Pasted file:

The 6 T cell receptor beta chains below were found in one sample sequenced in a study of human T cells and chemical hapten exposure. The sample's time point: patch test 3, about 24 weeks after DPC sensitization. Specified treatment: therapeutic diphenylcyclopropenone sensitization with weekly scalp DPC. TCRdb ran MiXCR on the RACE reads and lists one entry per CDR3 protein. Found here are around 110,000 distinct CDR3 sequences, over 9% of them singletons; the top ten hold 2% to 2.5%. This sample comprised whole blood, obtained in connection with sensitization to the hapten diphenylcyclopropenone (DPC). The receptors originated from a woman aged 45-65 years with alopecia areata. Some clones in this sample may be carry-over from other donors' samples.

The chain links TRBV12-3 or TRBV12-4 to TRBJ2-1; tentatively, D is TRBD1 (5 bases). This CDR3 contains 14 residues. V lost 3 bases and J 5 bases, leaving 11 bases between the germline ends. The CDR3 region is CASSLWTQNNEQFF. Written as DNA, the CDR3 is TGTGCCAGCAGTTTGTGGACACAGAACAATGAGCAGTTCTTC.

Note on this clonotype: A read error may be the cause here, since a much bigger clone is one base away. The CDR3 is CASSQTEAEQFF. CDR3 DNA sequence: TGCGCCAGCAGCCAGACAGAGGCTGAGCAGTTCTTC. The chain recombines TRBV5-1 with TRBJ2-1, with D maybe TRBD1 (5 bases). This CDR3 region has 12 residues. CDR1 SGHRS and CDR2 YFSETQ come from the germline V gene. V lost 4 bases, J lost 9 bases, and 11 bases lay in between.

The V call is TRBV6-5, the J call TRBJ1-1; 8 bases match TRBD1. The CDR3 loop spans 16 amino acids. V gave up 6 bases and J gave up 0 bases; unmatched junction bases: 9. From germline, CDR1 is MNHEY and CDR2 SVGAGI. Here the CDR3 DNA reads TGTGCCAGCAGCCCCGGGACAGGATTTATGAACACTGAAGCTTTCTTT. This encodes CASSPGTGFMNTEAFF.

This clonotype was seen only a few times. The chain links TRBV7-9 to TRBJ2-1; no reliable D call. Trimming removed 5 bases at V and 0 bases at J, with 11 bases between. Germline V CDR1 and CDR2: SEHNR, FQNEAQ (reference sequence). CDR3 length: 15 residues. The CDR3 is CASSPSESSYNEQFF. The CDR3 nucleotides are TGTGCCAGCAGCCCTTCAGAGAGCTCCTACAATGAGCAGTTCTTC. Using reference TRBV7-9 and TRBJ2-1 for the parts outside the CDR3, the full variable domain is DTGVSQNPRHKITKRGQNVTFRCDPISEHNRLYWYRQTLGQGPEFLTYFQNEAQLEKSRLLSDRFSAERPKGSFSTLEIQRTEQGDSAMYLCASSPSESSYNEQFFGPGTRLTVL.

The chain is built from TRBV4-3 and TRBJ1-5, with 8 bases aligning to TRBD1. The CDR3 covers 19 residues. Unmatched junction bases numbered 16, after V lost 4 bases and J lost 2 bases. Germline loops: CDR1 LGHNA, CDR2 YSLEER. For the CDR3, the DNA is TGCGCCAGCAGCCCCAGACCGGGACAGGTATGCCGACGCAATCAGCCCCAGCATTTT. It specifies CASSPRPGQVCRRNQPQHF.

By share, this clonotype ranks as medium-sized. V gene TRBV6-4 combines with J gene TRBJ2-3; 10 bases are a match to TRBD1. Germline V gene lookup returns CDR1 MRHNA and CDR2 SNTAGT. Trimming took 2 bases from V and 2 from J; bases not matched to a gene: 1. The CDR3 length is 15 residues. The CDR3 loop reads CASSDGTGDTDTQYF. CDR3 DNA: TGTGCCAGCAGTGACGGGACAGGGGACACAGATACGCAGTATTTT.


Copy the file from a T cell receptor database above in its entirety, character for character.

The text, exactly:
The 6 T cell receptor beta chains below were found in one sample sequenced in a study of human T cells and chemical hapten exposure. The sample's time point: patch test 3, about 24 weeks after DPC sensitization. Specified treatment: therapeutic diphenylcyclopropenone sensitization with weekly scalp DPC. TCRdb ran MiXCR on the RACE reads and lists one entry per CDR3 protein. Found here are around 110,000 distinct CDR3 sequences, over 9% of them singletons; the top ten hold 2% to 2.5%. This sample comprised whole blood, obtained in connection with sensitization to the hapten diphenylcyclopropenone (DPC). The receptors originated from a woman aged 45-65 years with alopecia areata. Some clones in this sample may be carry-over from other donors' samples.

The chain links TRBV12-3 or TRBV12-4 to TRBJ2-1; tentatively, D is TRBD1 (5 bases). This CDR3 contains 14 residues. V lost 3 bases and J 5 bases, leaving 11 bases between the germline ends. The CDR3 region is CASSLWTQNNEQFF. Written as DNA, the CDR3 is TGTGCCAGCAGTTTGTGGACACAGAACAATGAGCAGTTCTTC.

Note on this clonotype: A read error may be the cause here, since a much bigger clone is one base away. The CDR3 is CASSQTEAEQFF. CDR3 DNA sequence: TGCGCCAGCAGCCAGACAGAGGCTGAGCAGTTCTTC. The chain recombines TRBV5-1 with TRBJ2-1, with D maybe TRBD1 (5 bases). This CDR3 region has 12 residues. CDR1 SGHRS and CDR2 YFSETQ come from the germline V gene. V lost 4 bases, J lost 9 bases, and 11 bases lay in between.

The V call is TRBV6-5, the J call TRBJ1-1; 8 bases match TRBD1. The CDR3 loop spans 16 amino acids. V gave up 6 bases and J gave up 0 bases; unmatched junction bases: 9. From germline, CDR1 is MNHEY and CDR2 SVGAGI. Here the CDR3 DNA reads TGTGCCAGCAGCCCCGGGACAGGATTTATGAACACTGAAGCTTTCTTT. This encodes CASSPGTGFMNTEAFF.

This clonotype was seen only a few times. The chain links TRBV7-9 to TRBJ2-1; no reliable D call. Trimming removed 5 bases at V and 0 bases at J, with 11 bases between. Germline V CDR1 and CDR2: SEHNR, FQNEAQ (reference sequence). CDR3 length: 15 residues. The CDR3 is CASSPSESSYNEQFF. The CDR3 nucleotides are TGTGCCAGCAGCCCTTCAGAGAGCTCCTACAATGAGCAGTTCTTC. Using reference TRBV7-9 and TRBJ2-1 for the parts outside the CDR3, the full variable domain is DTGVSQNPRHKITKRGQNVTFRCDPISEHNRLYWYRQTLGQGPEFLTYFQNEAQLEKSRLLSDRFSAERPKGSFSTLEIQRTEQGDSAMYLCASSPSESSYNEQFFGPGTRLTVL.

The chain is built from TRBV4-3 and TRBJ1-5, with 8 bases aligning to TRBD1. The CDR3 covers 19 residues. Unmatched junction bases numbered 16, after V lost 4 bases and J lost 2 bases. Germline loops: CDR1 LGHNA, CDR2 YSLEER. For the CDR3, the DNA is TGCGCCAGCAGCCCCAGACCGGGACAGGTATGCCGACGCAATCAGCCCCAGCATTTT. It specifies CASSPRPGQVCRRNQPQHF.

By share, this clonotype ranks as medium-sized. V gene TRBV6-4 combines with J gene TRBJ2-3; 10 bases are a match to TRBD1. Germline V gene lookup returns CDR1 MRHNA and CDR2 SNTAGT. Trimming took 2 bases from V and 2 from J; bases not matched to a gene: 1. The CDR3 length is 15 residues. The CDR3 loop reads CASSDGTGDTDTQYF. CDR3 DNA: TGTGCCAGCAGTGACGGGACAGGGGACACAGATACGCAGTATTTT.